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Unread 06-29-2020, 10:49 AM
Julie Steiner Julie Steiner is offline
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Rhyming the same words ("no" and "here") with homophones that are different parts of speech ("know" and "hear") would be admired, not just tolerated, in Renaissance French; but rhyming "no" and "here" with themselves would be sneered at as too easy.

Fashions change between cultures and over time, though, so there's some flexibility with this. Currently the only rule is "Does it work in this particular poem?"

Personally, I would prefer more variation, at least in theory*, because rhyming the same words with themselves does seem a bit unambitious. But one could argue that that lack of energy and effort suits the narrator's mood of passive waiting for the beloved's return. That's part of why it doesn't bother me all that much.

Other readers (and editors) may perceive it differently, though. And of course poems eventually have to stand on their own, without the poets accompanying them to explain and justify their choices.

*[Edited to say: That said, I think the "here" in the penultimate line--a bit of repetition that sets up the final repetend--really works well, and most people who haven't memorized the recipe for this form would not even realize that you've gone off-recipe there.]

Last edited by Julie Steiner; 06-29-2020 at 01:30 PM.
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  #10  
Unread 06-29-2020, 11:44 PM
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Daniel Kemper Daniel Kemper is offline
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Hi again Julie!

[Renaissance French] [Fashions change] I like the standard as a golden rule: "Does it work in this particular poem?" But one has to be on constant guard against rationalization of what really works and what doesn't. It's so easy to hypnotize yourself in these things.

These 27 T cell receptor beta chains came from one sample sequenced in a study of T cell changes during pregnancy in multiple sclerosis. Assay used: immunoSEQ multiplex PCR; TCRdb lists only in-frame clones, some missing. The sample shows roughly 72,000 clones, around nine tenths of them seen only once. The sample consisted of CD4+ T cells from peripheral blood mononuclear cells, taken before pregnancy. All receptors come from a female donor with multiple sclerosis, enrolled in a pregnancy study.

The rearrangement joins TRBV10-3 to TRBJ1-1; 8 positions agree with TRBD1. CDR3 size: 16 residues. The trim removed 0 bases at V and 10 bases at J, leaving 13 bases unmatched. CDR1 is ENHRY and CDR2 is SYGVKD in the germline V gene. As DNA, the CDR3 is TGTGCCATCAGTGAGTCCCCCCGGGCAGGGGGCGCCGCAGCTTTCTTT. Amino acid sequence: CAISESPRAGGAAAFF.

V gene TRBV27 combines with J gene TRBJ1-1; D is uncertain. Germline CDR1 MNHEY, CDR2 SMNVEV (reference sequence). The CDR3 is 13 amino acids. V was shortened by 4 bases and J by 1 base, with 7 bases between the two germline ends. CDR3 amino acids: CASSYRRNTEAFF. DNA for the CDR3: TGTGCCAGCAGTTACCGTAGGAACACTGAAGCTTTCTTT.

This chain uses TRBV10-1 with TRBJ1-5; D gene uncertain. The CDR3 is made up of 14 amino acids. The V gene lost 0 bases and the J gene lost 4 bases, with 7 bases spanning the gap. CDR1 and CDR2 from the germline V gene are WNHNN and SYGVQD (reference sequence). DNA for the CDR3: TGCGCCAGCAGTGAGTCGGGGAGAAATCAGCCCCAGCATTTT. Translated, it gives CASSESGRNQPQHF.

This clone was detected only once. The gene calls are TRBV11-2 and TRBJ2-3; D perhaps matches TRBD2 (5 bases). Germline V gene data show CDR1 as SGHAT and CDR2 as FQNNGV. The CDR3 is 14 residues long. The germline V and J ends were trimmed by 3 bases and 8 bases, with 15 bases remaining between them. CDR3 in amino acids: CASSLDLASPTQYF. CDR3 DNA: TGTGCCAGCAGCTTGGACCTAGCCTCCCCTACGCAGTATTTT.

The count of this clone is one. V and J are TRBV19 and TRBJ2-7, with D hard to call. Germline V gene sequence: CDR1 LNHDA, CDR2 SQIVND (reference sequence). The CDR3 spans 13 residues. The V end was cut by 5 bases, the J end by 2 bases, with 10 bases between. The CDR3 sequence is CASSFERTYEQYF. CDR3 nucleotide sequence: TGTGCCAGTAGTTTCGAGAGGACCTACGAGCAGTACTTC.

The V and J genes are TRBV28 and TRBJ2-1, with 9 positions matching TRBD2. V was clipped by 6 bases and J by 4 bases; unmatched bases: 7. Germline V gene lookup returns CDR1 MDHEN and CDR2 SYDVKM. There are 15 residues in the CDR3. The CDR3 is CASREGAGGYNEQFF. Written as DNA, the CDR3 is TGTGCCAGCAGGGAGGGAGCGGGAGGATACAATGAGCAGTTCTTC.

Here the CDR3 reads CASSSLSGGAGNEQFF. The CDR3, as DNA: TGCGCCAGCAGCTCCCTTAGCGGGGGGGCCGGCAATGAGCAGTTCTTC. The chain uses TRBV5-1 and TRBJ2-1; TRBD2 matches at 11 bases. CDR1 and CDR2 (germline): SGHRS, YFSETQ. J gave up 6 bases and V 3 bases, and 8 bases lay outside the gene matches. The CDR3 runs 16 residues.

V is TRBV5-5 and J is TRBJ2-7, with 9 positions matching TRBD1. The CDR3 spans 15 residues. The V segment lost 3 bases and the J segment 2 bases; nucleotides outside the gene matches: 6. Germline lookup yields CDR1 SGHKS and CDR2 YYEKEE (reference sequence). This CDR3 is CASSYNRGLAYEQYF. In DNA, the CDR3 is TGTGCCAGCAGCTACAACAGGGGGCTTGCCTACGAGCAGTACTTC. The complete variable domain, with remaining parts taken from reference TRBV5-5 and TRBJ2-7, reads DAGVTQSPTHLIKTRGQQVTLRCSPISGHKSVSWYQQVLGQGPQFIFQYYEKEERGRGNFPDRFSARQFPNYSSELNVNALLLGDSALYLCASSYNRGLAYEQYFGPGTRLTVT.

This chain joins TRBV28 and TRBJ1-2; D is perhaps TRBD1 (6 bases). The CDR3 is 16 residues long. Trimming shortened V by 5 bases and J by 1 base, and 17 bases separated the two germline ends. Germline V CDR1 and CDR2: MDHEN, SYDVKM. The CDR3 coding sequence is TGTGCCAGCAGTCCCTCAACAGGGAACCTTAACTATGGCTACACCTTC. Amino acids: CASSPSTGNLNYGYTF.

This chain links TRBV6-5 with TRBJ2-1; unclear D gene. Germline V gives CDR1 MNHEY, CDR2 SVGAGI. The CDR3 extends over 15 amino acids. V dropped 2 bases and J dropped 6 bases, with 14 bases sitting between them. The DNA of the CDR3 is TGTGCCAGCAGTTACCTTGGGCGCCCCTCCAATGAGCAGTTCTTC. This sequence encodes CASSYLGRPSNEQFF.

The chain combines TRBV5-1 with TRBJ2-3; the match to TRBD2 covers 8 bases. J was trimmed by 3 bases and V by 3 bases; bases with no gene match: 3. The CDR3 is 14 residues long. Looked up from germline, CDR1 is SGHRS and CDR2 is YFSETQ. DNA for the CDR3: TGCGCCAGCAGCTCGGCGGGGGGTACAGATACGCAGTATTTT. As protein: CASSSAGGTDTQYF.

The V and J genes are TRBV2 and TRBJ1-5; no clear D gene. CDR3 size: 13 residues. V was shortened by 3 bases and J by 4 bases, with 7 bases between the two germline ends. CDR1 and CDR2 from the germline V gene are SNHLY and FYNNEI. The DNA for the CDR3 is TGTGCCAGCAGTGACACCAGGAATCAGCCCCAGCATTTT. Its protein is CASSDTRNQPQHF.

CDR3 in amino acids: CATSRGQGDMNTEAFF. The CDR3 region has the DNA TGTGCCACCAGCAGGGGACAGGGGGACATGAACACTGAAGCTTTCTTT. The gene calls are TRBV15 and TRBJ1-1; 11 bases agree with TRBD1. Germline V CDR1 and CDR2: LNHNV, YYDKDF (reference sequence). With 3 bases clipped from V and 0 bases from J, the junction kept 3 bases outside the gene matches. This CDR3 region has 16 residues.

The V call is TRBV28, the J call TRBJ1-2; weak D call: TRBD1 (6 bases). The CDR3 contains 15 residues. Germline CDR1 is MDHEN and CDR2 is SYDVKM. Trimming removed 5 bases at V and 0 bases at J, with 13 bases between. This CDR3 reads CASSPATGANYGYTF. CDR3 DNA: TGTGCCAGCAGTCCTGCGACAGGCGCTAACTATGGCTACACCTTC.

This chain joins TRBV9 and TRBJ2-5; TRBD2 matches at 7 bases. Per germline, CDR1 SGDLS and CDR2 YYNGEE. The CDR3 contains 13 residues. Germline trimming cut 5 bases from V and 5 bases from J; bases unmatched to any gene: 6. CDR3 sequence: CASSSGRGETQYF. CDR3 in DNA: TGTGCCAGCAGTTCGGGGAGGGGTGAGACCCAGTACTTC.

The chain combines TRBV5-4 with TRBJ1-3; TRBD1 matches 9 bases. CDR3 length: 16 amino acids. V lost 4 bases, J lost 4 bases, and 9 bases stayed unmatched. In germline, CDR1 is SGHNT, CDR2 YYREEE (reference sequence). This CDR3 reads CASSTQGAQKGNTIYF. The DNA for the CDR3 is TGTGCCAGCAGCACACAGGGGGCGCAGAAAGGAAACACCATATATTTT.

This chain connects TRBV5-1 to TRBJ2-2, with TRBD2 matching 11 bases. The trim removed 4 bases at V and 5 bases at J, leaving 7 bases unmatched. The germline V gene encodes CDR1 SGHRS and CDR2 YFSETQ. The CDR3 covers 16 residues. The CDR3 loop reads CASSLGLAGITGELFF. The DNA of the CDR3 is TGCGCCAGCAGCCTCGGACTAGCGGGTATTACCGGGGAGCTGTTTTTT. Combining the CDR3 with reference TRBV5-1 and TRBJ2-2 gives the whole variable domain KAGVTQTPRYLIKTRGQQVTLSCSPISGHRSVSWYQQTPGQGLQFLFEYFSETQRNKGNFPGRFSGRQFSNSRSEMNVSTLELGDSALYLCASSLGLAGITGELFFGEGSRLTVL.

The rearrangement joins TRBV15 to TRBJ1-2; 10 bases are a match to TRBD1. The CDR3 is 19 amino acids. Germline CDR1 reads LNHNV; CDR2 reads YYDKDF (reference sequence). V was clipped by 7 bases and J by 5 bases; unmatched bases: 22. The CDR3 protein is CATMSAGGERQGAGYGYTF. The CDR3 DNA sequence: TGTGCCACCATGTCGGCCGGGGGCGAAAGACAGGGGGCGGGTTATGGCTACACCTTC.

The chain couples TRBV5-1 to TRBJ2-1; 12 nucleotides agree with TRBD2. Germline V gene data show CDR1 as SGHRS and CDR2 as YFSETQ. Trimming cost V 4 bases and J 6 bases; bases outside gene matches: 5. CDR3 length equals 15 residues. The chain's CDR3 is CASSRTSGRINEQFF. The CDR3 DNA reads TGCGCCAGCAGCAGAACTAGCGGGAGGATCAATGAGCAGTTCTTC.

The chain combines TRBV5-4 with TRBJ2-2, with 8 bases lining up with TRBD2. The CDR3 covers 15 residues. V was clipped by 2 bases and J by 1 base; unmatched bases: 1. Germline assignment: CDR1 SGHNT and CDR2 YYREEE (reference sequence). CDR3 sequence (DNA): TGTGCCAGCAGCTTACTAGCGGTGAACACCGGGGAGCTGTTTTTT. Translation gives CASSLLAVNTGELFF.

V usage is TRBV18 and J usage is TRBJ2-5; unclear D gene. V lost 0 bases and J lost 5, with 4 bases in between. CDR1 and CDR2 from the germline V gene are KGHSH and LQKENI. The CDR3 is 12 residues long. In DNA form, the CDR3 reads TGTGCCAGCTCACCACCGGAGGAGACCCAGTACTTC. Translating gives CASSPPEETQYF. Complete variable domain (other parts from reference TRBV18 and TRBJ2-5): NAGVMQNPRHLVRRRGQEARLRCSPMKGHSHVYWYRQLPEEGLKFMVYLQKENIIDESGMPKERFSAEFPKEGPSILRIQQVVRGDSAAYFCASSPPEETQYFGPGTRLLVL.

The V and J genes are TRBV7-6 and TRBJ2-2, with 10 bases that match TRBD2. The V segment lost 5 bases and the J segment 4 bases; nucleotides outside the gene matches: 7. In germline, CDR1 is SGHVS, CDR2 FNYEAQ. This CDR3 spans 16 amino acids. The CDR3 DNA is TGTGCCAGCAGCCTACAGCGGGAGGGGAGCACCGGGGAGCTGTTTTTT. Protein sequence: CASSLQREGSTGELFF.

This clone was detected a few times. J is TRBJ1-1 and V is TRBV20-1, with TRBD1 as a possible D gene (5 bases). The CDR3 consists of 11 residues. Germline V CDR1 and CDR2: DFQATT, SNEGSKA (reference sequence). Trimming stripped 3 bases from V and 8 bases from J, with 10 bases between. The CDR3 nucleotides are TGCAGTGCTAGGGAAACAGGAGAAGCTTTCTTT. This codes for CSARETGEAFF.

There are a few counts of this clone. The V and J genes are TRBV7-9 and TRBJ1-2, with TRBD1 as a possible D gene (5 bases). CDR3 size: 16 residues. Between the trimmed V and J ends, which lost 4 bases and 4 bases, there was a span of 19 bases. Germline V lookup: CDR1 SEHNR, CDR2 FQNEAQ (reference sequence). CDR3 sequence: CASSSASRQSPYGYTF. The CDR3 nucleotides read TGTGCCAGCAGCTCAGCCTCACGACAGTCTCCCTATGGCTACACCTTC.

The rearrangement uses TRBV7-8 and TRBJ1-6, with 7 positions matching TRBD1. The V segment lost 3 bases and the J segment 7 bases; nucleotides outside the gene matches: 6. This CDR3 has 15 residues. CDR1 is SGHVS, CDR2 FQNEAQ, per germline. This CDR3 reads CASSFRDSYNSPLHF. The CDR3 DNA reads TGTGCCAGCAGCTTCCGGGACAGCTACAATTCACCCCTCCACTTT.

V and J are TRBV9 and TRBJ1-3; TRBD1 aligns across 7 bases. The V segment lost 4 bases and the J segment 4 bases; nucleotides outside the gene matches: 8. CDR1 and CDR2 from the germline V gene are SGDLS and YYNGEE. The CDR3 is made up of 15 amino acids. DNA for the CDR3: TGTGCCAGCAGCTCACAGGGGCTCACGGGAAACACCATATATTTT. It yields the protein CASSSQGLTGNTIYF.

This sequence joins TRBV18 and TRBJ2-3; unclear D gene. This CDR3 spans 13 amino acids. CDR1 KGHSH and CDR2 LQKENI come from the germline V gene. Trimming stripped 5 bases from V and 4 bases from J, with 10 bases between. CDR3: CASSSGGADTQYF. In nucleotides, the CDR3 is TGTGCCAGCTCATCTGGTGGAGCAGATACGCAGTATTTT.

[more variation][identity rhymes = unambitious] - I confess that I too prefer more variation. Whereas identity rhymes fulfill, in my sense of things, the definition of rhyme perfectly, they do have a particular effect that makes them slightly less appealing, assuming no true effect in place that they highlight.

I don't feel or find the lack of energy or effort that the following sentence assumes. {But one could argue that that lack of energy and effort suits the narrator's mood of passive waiting for the beloved's return. That's part of why it doesn't bother me all that much.} But I agree with your later thoughts that the poem has to stand on its own, not just be after-the-fact justified. If you don't actually feel the mood bent by the identity rhymes, then the author's intent to highlight means little.

*[Edited to say: That said, I think the "here" in the penultimate line--a bit of repetition that sets up the final repetend--really works well, and most people who haven't memorized the recipe for this form would not even realize that you've gone off-recipe there.] --I *think* it's on recipe for a fifteen-line rondeau...

Overall, it's weirdly revelatory that the identity rhyme could be seen as lazy. I had never thought of it that way until now. But if that's the sense conveyed to the audience, then perfect fit to the "rules" or not, I'm going to have to redouble my efforts to avoid them in the future (on/on)--without specific effect (here/here). Of course, the real test is reading in a pub somewhere and seeing what people's faces unconsciously do. If the faces flow, the words are good-- if I see the tell-tale micro-bunching at the corners of the eyes or the momentary un-focusing of the eyes, etc then I know I've blown it.